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Tuesday, February 27, 2007 - Page updated at 12:00 AM

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World Digest

Artifacts along coast may be from ship

Archaeologists said Monday that porcelain plates and other artifacts found along the Baja California coast could be from the wreckage of a Spanish galleon that sailed between the Philippines and Mexico hundreds of years ago.

Seals and other markings on some of the estimated 1,000 fragments of porcelain plates found at the site indicate they were made in China in the late 1500s, said archaeologist Luz Maria Mejia of the National Institute of Anthropology and History.

The site, near the port of Ensenada about 50 miles south of the U.S. border, is covered by shifting sand dunes that have kept artifacts like these hidden for centuries. Archaeologists have been scouring the dunes for years to try to find relics from old Pacific trading ships.

Caracas, Venezuela

Chávez takes over private oil projects

President Hugo Chávez ordered by decree on Monday the takeover of oil projects run by foreign oil companies in Venezuela's Orinoco River region.

Chávez had previously announced the government's intention to take a majority stake by May 1 in four heavy oil-upgrading projects run by British Petroleum, Exxon Mobil, Chevron, ConocoPhillips, Total SA and Statoil ASA.

Chávez did not detail how the government will pay for its increased share in the projects in which the companies are estimated to have invested some $17 billion.

Lahore, Pakistan

At least 11 killed at kite-flying festival

At least 11 people were killed and more than 100 people injured by sharpened kite strings, stray bullets and other accidents at an annual kite-flying festival in eastern Pakistan, officials said Monday.

The two-day Basant festival is regularly marred by casualties caused by sharpened kite strings or celebratory gunshots fired into the air. Kite flyers often use strings made of wire or coated with ground glass to try to damage a rival's kite, often after betting on the outcome.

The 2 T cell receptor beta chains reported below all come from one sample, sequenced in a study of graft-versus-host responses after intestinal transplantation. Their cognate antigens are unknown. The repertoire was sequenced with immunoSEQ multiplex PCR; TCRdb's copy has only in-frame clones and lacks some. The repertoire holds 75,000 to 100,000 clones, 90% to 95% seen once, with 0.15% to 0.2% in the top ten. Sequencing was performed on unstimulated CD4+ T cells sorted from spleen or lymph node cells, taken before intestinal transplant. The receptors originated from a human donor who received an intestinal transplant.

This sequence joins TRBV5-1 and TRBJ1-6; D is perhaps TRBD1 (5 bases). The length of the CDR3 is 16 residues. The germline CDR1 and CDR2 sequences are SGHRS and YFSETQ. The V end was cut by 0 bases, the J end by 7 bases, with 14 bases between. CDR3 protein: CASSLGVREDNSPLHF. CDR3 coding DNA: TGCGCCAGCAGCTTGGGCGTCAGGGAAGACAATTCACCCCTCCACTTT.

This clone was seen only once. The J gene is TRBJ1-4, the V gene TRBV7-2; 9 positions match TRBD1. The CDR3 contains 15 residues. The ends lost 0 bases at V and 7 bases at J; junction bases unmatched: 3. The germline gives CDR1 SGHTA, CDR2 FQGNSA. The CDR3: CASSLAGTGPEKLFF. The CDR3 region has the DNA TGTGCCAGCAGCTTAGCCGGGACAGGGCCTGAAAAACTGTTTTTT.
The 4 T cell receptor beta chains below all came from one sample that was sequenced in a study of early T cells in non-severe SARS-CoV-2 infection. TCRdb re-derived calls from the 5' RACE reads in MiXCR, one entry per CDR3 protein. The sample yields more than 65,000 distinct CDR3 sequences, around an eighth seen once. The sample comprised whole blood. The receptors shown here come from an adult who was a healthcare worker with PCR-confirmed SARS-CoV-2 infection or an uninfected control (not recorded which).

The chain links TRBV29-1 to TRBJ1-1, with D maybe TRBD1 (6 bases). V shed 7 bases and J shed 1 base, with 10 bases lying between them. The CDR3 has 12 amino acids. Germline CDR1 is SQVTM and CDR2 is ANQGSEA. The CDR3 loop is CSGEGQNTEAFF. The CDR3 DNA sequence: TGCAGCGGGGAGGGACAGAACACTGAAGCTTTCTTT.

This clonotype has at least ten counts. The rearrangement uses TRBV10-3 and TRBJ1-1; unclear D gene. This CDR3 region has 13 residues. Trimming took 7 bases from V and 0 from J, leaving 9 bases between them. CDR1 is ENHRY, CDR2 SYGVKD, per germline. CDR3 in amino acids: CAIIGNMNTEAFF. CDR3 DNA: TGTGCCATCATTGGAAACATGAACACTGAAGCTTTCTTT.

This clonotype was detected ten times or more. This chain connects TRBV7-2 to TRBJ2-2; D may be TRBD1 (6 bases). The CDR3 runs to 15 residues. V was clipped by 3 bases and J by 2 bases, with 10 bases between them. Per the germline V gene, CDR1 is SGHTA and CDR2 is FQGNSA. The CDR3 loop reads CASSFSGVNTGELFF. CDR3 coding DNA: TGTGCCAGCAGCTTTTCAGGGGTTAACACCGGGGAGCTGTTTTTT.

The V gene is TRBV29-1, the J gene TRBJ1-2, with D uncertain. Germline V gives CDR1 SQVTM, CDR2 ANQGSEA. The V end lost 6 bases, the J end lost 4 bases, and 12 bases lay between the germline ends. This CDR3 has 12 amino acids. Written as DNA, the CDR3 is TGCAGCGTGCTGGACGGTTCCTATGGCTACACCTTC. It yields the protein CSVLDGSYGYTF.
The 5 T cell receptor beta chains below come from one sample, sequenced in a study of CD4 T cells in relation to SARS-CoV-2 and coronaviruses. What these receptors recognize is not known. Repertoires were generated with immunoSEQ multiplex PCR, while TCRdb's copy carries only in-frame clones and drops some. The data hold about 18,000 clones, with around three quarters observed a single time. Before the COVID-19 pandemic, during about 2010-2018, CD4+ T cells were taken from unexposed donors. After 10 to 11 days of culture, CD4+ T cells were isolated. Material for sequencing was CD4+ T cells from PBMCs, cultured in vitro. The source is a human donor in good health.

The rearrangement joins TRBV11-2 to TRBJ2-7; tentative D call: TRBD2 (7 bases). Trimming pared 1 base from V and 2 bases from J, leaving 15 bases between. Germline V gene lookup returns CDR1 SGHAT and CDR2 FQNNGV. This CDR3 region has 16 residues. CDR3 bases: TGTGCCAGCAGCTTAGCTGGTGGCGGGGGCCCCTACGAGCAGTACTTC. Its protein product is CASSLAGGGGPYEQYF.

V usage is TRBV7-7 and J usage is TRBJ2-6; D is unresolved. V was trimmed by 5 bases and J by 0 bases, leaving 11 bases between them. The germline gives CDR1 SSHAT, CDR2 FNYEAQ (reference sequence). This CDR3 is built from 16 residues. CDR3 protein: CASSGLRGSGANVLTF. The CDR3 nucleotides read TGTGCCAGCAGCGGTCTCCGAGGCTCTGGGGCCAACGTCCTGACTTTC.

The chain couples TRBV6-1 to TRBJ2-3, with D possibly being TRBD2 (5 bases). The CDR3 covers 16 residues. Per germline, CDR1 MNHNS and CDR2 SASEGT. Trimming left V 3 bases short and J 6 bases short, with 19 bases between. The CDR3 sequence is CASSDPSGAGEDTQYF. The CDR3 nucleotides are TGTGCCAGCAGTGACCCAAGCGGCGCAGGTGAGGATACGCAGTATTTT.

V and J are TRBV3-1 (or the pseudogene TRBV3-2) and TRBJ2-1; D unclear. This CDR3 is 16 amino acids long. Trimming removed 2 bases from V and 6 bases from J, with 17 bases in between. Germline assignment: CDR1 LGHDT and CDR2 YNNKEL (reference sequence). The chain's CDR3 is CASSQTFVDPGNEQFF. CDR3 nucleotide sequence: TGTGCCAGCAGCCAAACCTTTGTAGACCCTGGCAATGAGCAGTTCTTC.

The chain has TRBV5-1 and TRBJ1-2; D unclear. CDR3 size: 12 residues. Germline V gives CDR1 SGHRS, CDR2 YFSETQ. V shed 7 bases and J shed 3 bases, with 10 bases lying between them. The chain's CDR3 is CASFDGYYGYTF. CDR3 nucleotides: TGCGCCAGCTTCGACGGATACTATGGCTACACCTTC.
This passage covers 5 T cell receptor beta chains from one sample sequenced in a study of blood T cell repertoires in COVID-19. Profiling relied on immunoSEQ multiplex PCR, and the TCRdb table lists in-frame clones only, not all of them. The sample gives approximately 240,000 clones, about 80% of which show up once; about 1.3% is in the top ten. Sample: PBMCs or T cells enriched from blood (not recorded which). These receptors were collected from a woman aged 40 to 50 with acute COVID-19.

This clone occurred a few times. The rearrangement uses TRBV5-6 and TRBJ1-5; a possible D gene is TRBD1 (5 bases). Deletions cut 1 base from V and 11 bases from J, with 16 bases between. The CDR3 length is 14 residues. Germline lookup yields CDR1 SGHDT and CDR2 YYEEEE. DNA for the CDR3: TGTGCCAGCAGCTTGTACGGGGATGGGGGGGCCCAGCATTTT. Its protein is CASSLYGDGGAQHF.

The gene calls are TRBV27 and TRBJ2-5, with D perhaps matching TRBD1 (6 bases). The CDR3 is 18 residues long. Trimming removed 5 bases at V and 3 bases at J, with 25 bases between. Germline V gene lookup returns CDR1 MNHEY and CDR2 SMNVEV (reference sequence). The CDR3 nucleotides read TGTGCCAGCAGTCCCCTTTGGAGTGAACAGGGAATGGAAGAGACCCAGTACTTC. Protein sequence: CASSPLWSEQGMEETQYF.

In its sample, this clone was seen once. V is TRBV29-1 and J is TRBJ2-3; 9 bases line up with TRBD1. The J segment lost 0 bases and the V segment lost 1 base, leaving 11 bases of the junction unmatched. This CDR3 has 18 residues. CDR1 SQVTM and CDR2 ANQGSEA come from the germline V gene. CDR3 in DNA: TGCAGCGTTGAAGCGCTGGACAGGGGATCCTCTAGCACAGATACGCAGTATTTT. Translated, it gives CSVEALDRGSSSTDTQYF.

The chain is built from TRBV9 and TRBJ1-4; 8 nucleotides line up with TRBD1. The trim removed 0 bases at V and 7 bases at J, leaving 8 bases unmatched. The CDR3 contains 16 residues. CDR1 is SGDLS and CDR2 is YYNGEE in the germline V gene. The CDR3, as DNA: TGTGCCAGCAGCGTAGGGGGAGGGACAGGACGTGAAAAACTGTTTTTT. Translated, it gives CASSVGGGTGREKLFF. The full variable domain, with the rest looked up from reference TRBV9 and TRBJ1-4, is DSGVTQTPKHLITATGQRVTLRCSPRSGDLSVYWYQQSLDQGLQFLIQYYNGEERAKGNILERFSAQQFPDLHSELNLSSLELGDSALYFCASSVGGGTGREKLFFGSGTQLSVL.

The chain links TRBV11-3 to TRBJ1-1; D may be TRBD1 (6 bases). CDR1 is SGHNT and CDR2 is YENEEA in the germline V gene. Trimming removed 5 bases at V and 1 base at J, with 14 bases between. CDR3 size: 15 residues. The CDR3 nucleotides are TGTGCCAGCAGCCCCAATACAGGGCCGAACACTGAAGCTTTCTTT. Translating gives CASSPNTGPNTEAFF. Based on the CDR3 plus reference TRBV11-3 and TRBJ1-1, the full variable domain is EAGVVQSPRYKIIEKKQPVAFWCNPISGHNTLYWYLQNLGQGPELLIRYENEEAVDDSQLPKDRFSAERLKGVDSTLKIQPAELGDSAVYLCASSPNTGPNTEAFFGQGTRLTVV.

Seoul

Victims of bullying may get bodyguards

South Korean students who have trouble with school bullies can soon call on the government to provide them with bodyguards.

South Korea plans to start a trial service next month to cut down on school violence. As a part of that, it will provide personal protection for those bullied students who seek it as they travel to and from school, an official said today.

The bodyguards — which local media said were likely to come from the police, private security firms and volunteers — will not sit with students during class.

Colombo, Sri Lanka

U.S., Italian envoys "slightly injured"

The U.S. and Italian ambassadors to Sri Lanka were wounded when their helicopters came under fire today from ethnic Tamil rebels who said they mistook them for a military target.

U.S. Ambassador Robert Blake and his Italian counterpart Pio Mariani had just landed in the eastern city of Batticaloa when several mortars exploded near their aircraft, said Sri Lankan government minister Mahinda Samarasinghe, who was traveling with the diplomats.

He said the ambassadors both "suffered slight injuries" but were "fine" now. Seven Sri Lankan security personnel also were wounded, he said.

The rebel Tamil Tigers said they were not aware the helicopters were carrying ambassadors and blamed the military for putting the diplomats in harm's way.

Seattle Times news services

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